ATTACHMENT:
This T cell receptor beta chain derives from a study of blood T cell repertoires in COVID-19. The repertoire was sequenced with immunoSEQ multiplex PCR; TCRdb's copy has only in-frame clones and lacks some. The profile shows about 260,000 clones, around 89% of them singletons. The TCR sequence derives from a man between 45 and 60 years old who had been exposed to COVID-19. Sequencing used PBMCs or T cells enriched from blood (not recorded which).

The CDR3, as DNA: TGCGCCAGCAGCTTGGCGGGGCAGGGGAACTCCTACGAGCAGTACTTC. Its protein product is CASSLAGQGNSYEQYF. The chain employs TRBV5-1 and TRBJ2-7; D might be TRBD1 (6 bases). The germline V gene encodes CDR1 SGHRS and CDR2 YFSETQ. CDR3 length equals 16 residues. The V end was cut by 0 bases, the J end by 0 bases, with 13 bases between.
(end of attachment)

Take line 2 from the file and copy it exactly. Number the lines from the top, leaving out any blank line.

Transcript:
The CDR3, as DNA: TGCGCCAGCAGCTTGGCGGGGCAGGGGAACTCCTACGAGCAGTACTTC. Its protein product is CASSLAGQGNSYEQYF. The chain employs TRBV5-1 and TRBJ2-7; D might be TRBD1 (6 bases). The germline V gene encodes CDR1 SGHRS and CDR2 YFSETQ. CDR3 length equals 16 residues. The V end was cut by 0 bases, the J end by 0 bases, with 13 bases between.